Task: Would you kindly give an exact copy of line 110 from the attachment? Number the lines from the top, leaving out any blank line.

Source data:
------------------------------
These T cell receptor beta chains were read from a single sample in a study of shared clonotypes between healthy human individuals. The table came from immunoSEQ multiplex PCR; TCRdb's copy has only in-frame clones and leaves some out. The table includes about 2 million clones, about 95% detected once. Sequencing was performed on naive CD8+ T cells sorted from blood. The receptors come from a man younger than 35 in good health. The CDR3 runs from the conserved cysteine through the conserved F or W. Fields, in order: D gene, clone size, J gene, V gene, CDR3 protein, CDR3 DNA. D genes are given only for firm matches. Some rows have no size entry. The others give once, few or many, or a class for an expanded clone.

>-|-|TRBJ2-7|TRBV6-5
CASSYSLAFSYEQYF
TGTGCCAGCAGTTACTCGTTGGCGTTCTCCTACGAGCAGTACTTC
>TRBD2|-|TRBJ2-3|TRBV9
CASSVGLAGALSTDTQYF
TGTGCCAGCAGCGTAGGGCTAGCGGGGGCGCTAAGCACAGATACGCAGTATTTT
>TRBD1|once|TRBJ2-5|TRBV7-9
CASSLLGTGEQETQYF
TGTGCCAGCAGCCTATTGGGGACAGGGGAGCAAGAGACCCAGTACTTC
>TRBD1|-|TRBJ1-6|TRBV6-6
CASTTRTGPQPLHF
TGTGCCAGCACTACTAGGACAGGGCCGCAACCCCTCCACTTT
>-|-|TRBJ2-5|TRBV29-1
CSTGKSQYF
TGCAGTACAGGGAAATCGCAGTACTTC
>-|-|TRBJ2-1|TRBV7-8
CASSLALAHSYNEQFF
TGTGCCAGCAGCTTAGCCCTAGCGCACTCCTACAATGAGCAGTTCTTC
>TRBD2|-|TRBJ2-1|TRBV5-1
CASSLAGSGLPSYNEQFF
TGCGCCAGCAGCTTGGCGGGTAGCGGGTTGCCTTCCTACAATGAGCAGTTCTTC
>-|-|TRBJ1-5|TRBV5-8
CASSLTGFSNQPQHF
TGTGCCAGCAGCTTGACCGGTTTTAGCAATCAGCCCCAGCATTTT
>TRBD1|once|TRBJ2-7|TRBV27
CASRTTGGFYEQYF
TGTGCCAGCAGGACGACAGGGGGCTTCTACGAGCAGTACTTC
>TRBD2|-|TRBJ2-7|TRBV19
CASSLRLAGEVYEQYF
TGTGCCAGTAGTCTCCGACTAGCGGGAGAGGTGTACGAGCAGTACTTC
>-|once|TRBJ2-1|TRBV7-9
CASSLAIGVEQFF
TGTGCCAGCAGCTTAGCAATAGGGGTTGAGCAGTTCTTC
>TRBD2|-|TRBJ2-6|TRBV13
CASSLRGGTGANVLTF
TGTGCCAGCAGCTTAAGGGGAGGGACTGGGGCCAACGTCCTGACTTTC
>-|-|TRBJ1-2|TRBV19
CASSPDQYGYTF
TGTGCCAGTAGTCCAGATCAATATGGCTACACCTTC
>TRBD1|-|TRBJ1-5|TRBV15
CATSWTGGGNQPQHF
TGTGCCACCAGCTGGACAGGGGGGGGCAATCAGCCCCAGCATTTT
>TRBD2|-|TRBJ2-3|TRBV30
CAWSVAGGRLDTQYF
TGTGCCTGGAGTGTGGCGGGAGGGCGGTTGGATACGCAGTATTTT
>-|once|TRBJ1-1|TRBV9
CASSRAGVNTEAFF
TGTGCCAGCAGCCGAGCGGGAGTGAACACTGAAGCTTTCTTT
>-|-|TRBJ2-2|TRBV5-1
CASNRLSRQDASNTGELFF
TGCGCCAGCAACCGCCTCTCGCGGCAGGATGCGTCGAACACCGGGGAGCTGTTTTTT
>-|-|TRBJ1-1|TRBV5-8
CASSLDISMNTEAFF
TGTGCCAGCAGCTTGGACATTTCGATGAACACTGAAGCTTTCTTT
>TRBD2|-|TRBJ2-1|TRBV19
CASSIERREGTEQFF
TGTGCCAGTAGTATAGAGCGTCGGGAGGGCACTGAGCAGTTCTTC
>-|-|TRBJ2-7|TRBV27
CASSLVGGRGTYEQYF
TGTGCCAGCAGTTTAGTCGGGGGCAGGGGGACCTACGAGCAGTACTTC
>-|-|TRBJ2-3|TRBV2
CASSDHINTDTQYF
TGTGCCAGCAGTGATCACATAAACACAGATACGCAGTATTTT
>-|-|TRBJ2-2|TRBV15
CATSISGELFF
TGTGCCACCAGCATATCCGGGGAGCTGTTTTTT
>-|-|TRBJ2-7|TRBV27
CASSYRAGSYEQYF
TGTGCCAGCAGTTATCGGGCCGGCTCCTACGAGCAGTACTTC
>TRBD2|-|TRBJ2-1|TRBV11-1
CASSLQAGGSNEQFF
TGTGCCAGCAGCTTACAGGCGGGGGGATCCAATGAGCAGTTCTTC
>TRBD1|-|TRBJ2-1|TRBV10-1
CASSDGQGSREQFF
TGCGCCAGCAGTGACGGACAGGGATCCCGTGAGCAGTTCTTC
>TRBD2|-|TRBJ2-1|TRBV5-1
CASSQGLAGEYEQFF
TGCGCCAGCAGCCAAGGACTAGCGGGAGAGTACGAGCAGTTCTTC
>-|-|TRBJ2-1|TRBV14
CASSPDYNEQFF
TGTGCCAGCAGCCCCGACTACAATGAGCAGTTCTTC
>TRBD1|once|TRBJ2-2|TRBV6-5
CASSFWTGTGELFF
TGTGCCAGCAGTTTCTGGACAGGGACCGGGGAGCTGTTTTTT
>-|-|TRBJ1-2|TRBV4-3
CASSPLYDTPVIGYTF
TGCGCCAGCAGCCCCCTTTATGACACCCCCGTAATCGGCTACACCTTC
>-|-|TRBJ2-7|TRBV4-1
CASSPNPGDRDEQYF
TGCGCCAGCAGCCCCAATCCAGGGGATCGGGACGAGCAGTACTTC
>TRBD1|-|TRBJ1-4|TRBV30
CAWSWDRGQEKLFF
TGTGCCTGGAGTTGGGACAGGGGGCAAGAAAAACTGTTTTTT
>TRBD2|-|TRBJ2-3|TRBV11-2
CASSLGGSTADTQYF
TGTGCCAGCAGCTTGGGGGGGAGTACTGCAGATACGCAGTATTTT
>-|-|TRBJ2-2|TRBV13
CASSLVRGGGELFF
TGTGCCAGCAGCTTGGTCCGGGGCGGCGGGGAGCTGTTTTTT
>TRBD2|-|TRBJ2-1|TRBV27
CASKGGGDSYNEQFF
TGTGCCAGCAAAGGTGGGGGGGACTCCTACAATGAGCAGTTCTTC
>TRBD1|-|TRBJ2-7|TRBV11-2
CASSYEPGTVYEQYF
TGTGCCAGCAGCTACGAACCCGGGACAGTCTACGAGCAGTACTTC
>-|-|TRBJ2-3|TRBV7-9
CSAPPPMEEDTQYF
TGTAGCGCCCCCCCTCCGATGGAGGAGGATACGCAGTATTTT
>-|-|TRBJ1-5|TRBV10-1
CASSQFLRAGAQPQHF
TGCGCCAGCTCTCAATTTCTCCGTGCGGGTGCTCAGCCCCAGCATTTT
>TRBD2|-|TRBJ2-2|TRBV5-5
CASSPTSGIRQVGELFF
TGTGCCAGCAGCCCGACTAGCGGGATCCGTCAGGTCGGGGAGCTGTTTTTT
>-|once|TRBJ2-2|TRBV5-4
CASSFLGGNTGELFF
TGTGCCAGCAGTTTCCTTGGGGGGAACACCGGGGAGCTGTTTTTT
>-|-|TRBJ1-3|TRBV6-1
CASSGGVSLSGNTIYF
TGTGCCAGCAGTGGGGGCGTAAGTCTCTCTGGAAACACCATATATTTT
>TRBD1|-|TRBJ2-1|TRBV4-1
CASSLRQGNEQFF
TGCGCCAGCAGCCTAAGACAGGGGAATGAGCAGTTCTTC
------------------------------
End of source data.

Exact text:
>-|-|TRBJ1-5|TRBV10-1